In August, another exhibition called Pakistan NOW! Resurgence and Subversion in Art, at the Fourth Eye Gallery in downtown Toronto, curated by Ameena Chaudhry and Ali Adil Khan was also a must-see. “The subject matter is often controversial, dealing with politics, religion and the demons summoned from within. What’s evident is the sarcasm and subversion as new South Asian art enters the Western spotlight,” the curators write.

The show featured young and adventurous Pakistani neo-miniaturists, who though trained in the techniques of Mughal miniature art, turn the genre on its head by introducing surreal dimensions to the traditional format.

Sumeira Tazeen’s massive, ruby red painting reminiscent of traditional miniatures was a stand-out. The painting of a garden in intense red was inspired by Rumi’s poetry. The work is inspired by the Persian verses of tales of animals from the Masnavi, as well as Quranic verses that relate to animals, and identifies them with elements of the human psyche.  “This is Rumi,” Tazeen pointed to Persian writing on one side of the frame as she described her painting to this scribe, “This is the poetry taken from the Masnavi, and here are Quranic Arabic verses referring animals. Here is the lion. The message is that we get to the garden by killing the animal, our inner animal,” she says.

Shiblee Munir: 'Once Upon a Time in History, God with Facebook'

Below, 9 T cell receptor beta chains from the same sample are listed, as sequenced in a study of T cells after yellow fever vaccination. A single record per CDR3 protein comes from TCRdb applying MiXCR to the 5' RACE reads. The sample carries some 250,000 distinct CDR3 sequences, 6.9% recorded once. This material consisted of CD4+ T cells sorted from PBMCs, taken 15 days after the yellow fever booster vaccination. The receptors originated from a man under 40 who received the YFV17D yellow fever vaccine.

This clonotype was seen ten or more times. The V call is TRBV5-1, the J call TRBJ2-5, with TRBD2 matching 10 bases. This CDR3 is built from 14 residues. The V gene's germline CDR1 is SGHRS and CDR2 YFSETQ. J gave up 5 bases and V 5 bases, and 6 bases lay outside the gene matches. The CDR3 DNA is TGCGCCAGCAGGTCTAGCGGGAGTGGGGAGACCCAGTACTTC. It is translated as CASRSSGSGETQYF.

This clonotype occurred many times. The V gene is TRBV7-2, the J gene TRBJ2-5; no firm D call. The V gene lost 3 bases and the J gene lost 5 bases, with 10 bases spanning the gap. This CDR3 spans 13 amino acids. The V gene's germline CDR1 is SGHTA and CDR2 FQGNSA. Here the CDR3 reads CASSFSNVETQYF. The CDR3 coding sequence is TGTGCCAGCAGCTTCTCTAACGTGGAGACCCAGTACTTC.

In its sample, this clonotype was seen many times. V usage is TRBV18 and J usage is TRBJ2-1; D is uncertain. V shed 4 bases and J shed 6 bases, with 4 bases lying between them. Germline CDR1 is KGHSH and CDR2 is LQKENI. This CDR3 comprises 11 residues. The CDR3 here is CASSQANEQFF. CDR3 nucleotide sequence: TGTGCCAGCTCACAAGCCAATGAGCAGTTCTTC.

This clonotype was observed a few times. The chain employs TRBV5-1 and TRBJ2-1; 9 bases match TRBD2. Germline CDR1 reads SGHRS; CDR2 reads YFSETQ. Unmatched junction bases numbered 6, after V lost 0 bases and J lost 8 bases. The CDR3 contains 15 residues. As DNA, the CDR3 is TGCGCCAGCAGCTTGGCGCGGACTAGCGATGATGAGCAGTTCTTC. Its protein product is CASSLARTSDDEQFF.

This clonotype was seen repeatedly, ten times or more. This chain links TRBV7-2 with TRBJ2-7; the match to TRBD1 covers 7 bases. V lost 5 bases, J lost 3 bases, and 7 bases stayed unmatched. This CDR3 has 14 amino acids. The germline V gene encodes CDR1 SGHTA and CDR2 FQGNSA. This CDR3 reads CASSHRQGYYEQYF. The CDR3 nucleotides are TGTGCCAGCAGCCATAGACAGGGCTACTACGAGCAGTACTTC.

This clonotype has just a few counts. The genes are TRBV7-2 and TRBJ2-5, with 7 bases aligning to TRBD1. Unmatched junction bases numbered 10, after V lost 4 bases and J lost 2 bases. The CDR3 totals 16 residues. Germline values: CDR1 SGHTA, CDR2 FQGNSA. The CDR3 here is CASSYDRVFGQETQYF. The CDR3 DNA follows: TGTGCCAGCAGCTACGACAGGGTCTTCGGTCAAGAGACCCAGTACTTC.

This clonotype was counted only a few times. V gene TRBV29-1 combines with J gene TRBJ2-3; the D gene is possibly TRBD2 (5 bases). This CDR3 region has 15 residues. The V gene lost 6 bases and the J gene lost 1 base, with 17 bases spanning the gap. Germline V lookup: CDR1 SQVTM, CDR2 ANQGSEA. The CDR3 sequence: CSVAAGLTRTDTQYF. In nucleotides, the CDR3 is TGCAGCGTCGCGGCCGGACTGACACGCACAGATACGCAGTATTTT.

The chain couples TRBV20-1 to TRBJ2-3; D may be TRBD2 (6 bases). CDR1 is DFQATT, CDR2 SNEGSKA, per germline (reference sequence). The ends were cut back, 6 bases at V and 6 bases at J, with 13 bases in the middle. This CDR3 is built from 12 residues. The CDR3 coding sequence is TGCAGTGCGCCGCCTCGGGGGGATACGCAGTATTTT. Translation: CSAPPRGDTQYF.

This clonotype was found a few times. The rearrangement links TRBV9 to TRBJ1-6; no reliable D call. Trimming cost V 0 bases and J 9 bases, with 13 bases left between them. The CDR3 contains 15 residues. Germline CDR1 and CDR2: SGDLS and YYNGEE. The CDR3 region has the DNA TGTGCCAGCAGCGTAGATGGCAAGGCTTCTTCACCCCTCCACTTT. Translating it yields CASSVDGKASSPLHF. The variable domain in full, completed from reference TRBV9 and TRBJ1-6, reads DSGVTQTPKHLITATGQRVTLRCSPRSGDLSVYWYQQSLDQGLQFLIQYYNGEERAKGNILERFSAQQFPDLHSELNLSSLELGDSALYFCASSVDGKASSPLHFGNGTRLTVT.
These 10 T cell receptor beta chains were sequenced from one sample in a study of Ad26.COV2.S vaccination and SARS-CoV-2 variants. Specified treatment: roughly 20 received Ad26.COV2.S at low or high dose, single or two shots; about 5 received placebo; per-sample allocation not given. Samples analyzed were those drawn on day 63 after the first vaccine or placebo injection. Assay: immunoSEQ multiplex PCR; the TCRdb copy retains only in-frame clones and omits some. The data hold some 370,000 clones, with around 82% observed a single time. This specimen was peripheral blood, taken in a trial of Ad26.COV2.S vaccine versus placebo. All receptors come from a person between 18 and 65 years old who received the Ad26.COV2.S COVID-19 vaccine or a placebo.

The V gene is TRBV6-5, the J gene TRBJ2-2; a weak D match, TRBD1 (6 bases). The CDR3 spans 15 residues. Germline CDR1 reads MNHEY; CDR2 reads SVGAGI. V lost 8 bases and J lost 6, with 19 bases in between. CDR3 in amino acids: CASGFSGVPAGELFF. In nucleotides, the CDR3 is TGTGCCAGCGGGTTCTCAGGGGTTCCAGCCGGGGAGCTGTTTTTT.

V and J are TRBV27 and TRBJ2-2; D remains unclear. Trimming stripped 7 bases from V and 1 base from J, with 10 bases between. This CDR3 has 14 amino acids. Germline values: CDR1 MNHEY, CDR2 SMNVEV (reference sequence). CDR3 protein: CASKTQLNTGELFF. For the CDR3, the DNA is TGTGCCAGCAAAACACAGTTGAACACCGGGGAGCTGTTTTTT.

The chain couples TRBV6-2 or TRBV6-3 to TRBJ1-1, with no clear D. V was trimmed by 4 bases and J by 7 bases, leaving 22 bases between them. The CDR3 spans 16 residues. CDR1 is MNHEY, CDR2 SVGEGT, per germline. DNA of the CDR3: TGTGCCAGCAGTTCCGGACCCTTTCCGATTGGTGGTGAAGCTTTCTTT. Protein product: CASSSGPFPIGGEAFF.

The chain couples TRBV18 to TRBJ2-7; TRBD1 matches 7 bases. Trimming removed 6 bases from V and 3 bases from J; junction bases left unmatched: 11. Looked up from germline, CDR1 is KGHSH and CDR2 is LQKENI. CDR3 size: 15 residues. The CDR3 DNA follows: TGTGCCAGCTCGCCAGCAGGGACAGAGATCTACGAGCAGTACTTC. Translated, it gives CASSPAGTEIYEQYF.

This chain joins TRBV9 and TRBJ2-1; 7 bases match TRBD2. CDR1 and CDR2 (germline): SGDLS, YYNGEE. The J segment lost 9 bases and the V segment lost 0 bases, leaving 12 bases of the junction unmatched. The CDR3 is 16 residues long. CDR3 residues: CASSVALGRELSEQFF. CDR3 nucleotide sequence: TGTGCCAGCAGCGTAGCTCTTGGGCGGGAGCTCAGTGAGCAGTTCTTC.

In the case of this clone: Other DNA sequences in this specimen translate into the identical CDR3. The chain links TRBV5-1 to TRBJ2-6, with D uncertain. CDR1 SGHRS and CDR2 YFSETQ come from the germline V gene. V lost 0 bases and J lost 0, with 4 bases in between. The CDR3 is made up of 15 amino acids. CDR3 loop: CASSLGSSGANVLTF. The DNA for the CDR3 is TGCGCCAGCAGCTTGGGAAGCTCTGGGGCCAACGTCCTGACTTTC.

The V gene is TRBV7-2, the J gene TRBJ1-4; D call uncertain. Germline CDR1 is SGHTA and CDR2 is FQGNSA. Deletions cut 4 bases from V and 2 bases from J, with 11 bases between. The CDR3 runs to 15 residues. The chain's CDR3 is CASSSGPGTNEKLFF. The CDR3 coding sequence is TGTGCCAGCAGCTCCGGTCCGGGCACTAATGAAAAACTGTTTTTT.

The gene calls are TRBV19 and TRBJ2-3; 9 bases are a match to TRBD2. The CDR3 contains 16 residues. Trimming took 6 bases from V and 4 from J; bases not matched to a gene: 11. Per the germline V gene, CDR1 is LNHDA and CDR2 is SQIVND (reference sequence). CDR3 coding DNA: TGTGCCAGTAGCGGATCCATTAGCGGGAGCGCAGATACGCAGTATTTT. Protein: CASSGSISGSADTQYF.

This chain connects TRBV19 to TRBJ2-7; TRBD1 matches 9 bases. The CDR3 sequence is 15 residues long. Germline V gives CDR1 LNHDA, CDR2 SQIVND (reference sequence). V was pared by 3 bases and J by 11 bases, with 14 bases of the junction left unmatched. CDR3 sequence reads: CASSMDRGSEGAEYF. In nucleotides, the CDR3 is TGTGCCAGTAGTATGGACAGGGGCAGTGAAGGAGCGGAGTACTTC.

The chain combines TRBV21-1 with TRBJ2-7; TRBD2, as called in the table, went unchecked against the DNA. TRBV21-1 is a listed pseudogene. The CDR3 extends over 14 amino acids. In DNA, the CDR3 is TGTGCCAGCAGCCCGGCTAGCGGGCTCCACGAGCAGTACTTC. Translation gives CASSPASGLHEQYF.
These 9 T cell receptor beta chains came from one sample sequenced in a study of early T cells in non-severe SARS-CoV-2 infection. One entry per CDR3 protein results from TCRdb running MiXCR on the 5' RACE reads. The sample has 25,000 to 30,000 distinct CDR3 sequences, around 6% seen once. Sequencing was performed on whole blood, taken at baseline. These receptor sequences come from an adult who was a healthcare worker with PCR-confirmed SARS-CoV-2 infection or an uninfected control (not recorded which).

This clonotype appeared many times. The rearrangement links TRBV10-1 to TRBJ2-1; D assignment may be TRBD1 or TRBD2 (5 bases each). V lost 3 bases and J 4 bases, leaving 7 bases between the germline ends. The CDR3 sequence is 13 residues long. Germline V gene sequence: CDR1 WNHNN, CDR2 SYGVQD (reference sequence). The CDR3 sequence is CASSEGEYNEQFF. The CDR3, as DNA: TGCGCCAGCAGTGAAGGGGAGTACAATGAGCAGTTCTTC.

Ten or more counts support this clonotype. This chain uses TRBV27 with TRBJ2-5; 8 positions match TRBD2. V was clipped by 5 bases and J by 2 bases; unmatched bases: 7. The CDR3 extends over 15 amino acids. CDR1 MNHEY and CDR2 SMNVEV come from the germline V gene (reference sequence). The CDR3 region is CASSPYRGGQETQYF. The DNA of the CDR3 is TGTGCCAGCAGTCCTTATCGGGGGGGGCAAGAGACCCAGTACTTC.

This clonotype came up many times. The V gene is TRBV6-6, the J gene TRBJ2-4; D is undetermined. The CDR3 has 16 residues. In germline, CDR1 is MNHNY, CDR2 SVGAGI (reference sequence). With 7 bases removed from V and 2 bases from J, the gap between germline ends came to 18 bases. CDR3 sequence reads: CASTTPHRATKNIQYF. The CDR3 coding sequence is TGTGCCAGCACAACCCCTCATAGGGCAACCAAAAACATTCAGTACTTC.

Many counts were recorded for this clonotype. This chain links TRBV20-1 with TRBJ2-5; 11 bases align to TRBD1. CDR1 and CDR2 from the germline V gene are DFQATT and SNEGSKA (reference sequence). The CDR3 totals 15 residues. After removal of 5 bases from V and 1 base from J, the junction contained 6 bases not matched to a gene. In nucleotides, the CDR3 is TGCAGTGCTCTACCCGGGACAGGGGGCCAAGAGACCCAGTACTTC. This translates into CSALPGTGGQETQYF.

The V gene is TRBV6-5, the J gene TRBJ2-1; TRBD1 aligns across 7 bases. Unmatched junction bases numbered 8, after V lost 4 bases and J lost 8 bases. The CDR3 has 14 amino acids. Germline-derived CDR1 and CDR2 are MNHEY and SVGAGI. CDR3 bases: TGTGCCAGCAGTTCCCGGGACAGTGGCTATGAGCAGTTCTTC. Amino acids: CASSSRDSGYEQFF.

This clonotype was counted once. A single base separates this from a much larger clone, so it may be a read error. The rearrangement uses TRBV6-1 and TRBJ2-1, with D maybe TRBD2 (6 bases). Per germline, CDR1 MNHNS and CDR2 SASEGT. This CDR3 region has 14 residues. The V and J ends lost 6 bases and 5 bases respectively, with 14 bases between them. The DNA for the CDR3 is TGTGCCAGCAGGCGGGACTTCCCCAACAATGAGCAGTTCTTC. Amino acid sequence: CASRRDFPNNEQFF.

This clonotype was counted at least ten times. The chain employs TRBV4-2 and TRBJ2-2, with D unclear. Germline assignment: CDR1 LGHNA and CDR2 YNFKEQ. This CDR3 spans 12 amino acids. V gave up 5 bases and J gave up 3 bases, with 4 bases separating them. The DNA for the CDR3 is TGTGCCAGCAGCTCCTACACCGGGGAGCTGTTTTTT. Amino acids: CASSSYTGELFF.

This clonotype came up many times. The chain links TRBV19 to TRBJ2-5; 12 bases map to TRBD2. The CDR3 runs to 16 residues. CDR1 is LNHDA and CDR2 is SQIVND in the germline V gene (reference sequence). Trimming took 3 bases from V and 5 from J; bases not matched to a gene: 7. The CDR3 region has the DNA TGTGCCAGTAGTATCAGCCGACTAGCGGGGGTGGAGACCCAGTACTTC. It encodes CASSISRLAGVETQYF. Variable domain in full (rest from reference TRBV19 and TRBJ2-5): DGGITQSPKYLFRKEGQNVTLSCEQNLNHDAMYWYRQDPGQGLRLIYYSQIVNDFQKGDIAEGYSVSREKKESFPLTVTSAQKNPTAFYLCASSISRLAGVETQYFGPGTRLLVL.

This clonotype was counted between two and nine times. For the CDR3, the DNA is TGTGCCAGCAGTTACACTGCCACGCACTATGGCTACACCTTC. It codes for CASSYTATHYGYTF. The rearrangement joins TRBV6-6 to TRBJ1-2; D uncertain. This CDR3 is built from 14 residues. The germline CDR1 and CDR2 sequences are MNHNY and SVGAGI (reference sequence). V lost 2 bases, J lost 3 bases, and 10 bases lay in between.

Shiblee Munir: ‘Once Upon a Time in History, God with Facebook’

A modernised version of the traditional Mughal miniature was Shiblee Munir’s ‘Once upon a time in history, God with Facebook,’ a depiction of elephants, horse riders and other figures in burnished gold tones.  The show also featured Naureen Rasheed’s dancing figures, Aakif Suri’s floating human and hairy animal limbs, Kausar Iqbal’s  burqa series,  art on paper hanging off threads by Sana Kazi, symbolically drawn rupee notes by Reeta Saeed, Romessa Khan’s black and white whorls and rusting enameled tin sheets arranged in an abstract fashion by Shahzad Hassan Ghazi.

Though the gallery only sold a few pieces on opening night they were expecting more sales in the days to come.  The gallery owner believes that there has been a revival of interest in art from the subcontinent, mostly from younger Pakistanis or South Asians. Some of the Pakistanis present at the gallery were ambiguous about the show, recognising the high quality of the work but not drawn to the social statements behind certain pieces, even though a few viewers found echoes of colonialism in some of the art work.

Ameena plans to organise more exhibitions featuring new and edgy artists from Pakistan and other south Asian countries. Six Women, an upcoming exhibition in September features contemporary female artists of South Asian descent The aim is to garner appreciation from a local audience and continue to make a mark in Toronto’s contemporary art world.